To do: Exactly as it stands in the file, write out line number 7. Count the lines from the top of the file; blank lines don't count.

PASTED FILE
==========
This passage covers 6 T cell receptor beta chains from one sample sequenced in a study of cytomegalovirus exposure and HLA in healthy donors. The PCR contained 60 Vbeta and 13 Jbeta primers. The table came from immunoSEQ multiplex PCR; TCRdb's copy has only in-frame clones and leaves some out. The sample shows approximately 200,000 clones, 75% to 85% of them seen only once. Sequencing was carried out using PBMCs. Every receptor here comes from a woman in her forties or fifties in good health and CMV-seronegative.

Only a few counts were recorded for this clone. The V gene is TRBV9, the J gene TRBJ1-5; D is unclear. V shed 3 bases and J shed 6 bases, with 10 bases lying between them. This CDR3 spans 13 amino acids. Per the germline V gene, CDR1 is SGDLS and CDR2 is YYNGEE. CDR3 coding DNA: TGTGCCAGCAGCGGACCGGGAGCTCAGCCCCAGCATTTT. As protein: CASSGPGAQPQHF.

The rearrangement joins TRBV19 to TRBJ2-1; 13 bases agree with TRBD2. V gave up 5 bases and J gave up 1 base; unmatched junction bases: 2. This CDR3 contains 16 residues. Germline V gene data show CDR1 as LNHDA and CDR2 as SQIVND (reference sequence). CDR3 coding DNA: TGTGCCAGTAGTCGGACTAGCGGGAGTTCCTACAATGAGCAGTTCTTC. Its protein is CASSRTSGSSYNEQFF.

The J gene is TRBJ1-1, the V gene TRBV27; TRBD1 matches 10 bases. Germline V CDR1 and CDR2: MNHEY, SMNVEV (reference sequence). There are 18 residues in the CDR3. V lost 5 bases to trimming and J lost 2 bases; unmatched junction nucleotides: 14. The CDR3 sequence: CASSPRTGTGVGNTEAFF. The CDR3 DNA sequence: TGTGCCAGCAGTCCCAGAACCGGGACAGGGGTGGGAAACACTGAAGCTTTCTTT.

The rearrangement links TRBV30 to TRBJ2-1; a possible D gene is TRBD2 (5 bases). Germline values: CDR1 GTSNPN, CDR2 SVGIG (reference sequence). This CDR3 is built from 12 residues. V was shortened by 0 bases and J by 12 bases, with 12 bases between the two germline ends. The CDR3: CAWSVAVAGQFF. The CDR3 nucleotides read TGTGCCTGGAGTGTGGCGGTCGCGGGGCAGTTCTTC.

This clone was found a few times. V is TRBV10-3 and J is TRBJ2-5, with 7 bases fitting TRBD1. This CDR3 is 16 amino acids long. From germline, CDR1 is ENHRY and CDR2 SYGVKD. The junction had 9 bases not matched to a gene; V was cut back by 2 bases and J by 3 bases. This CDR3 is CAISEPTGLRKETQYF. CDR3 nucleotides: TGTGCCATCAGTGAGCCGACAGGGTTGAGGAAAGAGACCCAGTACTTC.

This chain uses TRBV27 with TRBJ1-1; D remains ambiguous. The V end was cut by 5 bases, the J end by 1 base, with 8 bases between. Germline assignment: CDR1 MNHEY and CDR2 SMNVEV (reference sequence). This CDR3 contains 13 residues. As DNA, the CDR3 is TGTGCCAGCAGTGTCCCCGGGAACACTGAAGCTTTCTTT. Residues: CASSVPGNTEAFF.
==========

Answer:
This chain uses TRBV27 with TRBJ1-1; D remains ambiguous. The V end was cut by 5 bases, the J end by 1 base, with 8 bases between. Germline assignment: CDR1 MNHEY and CDR2 SMNVEV (reference sequence). This CDR3 contains 13 residues. As DNA, the CDR3 is TGTGCCAGCAGTGTCCCCGGGAACACTGAAGCTTTCTTT. Residues: CASSVPGNTEAFF.